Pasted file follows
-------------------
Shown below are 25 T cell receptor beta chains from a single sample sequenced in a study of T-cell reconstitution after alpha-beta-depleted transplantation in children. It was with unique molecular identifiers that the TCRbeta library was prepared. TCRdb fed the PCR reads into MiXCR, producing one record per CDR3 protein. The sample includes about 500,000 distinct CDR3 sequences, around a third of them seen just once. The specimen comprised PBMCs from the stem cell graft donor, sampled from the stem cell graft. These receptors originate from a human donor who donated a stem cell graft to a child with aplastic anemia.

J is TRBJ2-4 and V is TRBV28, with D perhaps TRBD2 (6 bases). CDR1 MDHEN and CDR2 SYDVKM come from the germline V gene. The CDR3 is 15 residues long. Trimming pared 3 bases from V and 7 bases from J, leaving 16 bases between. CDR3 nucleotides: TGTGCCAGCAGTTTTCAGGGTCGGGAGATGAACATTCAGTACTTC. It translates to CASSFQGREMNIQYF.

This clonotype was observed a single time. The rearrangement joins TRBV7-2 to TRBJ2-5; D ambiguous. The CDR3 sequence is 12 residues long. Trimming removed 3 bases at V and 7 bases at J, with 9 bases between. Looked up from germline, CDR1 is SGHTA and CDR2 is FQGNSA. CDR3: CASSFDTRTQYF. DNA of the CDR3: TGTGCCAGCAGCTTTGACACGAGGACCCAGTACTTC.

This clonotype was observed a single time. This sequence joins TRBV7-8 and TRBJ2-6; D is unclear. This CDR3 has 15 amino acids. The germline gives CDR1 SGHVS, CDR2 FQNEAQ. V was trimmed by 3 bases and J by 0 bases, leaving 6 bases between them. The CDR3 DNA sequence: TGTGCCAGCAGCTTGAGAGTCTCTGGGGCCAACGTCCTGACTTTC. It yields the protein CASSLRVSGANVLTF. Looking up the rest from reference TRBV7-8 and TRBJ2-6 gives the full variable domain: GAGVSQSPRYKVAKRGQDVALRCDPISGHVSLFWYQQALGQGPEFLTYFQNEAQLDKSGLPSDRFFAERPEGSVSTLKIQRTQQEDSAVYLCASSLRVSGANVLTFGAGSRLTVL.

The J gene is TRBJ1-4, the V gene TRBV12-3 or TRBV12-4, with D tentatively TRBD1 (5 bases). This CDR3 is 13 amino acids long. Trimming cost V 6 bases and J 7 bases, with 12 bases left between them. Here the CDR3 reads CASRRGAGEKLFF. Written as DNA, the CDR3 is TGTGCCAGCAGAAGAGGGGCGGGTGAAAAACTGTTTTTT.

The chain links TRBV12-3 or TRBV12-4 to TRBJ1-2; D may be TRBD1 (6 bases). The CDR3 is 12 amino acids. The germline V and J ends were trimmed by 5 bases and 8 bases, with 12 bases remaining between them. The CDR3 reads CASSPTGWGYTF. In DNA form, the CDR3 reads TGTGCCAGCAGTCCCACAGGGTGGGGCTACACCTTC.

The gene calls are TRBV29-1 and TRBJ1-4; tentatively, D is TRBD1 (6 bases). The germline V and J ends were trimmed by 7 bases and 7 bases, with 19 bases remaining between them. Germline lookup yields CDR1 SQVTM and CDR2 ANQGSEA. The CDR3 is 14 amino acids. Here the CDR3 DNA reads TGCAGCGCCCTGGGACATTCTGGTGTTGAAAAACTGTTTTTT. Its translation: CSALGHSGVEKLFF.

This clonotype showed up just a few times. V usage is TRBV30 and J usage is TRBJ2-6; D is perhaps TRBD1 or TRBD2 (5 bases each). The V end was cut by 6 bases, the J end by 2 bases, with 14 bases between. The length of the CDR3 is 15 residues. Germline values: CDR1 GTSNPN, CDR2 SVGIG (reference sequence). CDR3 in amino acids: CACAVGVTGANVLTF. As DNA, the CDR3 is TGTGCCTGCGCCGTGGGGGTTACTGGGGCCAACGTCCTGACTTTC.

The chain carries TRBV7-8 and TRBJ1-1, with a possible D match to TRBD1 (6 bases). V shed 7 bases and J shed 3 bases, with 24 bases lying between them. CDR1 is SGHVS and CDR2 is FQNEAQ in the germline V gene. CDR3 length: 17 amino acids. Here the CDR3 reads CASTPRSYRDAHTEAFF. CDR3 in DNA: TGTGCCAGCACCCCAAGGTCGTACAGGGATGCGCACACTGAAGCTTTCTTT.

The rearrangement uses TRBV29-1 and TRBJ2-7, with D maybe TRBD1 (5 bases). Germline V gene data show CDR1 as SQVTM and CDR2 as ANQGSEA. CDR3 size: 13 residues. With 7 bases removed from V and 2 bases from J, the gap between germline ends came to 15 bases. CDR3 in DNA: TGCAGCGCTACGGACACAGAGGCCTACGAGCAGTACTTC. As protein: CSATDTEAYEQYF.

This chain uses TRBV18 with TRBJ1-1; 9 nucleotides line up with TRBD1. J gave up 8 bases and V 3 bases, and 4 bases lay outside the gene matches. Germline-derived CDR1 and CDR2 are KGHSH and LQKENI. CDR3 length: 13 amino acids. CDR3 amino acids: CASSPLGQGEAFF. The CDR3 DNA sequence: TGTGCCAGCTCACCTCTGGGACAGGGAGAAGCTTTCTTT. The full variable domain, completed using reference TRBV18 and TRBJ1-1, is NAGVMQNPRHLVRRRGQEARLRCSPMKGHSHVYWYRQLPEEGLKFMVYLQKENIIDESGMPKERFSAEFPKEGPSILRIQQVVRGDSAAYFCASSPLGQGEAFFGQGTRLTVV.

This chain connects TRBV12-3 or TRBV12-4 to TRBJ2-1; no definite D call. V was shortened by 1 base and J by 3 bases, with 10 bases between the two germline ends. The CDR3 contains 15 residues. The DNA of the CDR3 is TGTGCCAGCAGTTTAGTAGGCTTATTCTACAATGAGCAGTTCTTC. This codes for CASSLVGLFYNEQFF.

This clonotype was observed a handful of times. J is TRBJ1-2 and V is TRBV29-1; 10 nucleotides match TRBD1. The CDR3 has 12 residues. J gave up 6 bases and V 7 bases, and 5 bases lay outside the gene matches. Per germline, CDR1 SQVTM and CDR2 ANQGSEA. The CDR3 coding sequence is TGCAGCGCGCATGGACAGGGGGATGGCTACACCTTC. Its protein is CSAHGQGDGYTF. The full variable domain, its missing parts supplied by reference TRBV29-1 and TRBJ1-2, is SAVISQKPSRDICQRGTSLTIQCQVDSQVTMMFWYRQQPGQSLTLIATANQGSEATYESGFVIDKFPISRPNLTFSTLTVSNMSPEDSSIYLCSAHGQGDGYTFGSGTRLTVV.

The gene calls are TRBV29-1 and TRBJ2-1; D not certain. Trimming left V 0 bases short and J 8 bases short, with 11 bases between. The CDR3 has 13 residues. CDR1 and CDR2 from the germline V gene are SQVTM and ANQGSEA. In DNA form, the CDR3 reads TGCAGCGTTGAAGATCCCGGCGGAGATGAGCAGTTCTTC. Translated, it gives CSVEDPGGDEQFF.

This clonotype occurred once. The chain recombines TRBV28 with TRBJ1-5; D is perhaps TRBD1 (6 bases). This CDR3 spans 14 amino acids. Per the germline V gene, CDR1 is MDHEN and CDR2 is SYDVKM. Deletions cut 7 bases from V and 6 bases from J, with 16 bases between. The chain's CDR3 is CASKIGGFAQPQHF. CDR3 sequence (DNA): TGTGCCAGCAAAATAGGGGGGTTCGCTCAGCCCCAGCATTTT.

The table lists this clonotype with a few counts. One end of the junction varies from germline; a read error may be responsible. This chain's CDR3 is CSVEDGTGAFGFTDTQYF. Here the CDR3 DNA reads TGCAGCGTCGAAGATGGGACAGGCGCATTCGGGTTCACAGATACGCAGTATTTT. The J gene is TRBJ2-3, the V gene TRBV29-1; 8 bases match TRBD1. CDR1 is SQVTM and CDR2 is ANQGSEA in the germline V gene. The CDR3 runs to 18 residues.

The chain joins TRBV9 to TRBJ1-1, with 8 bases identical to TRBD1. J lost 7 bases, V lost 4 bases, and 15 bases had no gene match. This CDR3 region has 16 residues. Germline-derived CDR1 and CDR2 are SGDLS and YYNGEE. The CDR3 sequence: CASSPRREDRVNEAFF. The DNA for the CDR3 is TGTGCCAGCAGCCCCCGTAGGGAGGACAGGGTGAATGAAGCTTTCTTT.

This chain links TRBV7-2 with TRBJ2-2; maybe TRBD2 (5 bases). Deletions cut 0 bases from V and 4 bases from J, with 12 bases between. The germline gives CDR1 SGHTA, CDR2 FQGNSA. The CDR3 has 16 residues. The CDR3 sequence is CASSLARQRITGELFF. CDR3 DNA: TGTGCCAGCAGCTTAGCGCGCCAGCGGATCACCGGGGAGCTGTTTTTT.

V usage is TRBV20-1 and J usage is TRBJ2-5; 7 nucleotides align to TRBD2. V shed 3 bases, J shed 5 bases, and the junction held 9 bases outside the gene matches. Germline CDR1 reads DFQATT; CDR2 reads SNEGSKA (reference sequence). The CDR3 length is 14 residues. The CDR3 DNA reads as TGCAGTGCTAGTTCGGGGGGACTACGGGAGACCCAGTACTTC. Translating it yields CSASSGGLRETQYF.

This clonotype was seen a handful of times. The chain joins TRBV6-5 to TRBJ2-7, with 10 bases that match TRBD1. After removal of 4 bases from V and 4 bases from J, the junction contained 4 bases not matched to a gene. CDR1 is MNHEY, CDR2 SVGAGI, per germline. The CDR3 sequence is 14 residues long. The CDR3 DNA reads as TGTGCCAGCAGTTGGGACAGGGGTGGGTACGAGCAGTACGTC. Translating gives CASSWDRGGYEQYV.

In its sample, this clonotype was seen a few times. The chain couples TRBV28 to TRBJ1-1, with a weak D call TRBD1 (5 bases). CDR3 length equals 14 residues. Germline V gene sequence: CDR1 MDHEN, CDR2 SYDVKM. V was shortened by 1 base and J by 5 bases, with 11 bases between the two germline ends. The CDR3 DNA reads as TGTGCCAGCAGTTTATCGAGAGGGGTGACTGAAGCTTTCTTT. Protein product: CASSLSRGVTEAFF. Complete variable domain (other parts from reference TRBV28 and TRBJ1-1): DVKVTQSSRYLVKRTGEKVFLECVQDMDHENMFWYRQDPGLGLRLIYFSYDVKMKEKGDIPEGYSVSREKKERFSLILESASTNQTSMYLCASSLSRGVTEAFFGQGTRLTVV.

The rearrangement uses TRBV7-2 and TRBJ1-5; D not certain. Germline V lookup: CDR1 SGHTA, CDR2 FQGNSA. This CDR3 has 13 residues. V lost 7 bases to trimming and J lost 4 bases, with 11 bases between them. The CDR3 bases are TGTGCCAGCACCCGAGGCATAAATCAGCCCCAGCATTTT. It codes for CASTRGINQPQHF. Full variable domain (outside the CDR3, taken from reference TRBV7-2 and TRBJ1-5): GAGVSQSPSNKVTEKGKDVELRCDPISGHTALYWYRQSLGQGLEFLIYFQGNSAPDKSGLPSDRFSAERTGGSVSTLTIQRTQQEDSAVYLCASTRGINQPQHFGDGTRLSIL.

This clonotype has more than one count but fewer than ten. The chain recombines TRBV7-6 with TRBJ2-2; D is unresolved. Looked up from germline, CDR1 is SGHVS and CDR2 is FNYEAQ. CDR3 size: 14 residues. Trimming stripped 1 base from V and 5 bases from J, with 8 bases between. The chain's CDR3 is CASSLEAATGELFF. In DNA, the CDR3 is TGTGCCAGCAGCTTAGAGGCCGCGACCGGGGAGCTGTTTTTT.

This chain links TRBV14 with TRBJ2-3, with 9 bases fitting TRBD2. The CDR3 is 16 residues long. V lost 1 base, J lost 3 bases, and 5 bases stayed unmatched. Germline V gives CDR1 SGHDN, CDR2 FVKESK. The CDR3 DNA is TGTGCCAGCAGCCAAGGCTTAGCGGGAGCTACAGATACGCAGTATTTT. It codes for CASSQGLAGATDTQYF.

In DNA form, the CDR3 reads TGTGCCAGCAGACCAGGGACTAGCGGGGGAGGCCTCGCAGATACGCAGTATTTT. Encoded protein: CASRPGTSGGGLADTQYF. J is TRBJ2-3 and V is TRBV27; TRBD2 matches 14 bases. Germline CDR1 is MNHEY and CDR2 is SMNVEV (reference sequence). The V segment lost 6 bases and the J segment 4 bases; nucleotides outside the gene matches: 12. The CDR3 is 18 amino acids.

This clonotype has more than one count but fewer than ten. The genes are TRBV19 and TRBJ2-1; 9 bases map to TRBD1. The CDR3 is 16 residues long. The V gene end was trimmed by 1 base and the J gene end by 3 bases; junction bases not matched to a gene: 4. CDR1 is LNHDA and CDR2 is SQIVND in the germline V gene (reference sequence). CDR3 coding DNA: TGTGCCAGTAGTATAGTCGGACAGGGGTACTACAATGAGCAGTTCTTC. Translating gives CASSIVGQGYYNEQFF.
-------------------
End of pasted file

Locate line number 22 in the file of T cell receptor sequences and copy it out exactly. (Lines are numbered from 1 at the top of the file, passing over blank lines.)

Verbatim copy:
The rearrangement uses TRBV7-2 and TRBJ1-5; D not certain. Germline V lookup: CDR1 SGHTA, CDR2 FQGNSA. This CDR3 has 13 residues. V lost 7 bases to trimming and J lost 4 bases, with 11 bases between them. The CDR3 bases are TGTGCCAGCACCCGAGGCATAAATCAGCCCCAGCATTTT. It codes for CASTRGINQPQHF. Full variable domain (outside the CDR3, taken from reference TRBV7-2 and TRBJ1-5): GAGVSQSPSNKVTEKGKDVELRCDPISGHTALYWYRQSLGQGLEFLIYFQGNSAPDKSGLPSDRFSAERTGGSVSTLTIQRTQQEDSAVYLCASTRGINQPQHFGDGTRLSIL.